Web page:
Submitted to: Conservation Ecology
Publication Type: Peer Reviewed Journal
Publication Acceptance Date: February 1, 2001
Publication Date: N/A
Interpretive Summary: Invertebrates, particularly native bees, are the pollinators whose loss is most likely to have far-reaching effects in North America. Is there evidence to support the claim by some of widespread invertebrate pollinator declines or deleterious shifts in pollinator community composition in North America? In this journal issue, we conclude that we do not presently know the net effect of these confounding factors on native North American invertebrate pollinator faunas. A concerted and scholarly multi- disciplinary effort is needed now to answer the critical questions, lest we embark on mistaken solutions extrapolated from other animal taxa and fail in our endeavors to conserve, let alone restore, communities of native invertebrate pollinators in North America.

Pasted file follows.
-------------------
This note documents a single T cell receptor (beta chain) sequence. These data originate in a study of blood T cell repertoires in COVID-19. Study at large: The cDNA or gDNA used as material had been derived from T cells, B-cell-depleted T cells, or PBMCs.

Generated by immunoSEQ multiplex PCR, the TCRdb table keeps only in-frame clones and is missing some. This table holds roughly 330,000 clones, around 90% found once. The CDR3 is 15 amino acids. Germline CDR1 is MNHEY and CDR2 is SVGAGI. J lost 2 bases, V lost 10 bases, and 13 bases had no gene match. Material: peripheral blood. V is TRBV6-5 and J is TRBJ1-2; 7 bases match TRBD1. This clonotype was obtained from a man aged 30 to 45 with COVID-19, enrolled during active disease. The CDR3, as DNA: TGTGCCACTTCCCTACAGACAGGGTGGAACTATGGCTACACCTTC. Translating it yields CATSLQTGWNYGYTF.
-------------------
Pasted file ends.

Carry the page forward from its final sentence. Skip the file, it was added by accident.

Technical Abstract: That human activities can decimate or impoverish local and regional biotas is indisputable, but what about claims for such losses among North America's native bees, whose loss is most likely to have far-reaching effects for pollination? In this journal issue, we conclude that we do not presently know the net effect of these confounding factors on native North American invertebrate pollinator faunas. An answer will require a more concerted and rigorous effort that will employ multiyear replicate stratified sampling to accommodate daunting spatiotemporal variability in bee communities, thoughtful consideration of sampling biases, care in taxonomy, and a reconsideration of the attributes of "habitat" from the bee's perspective.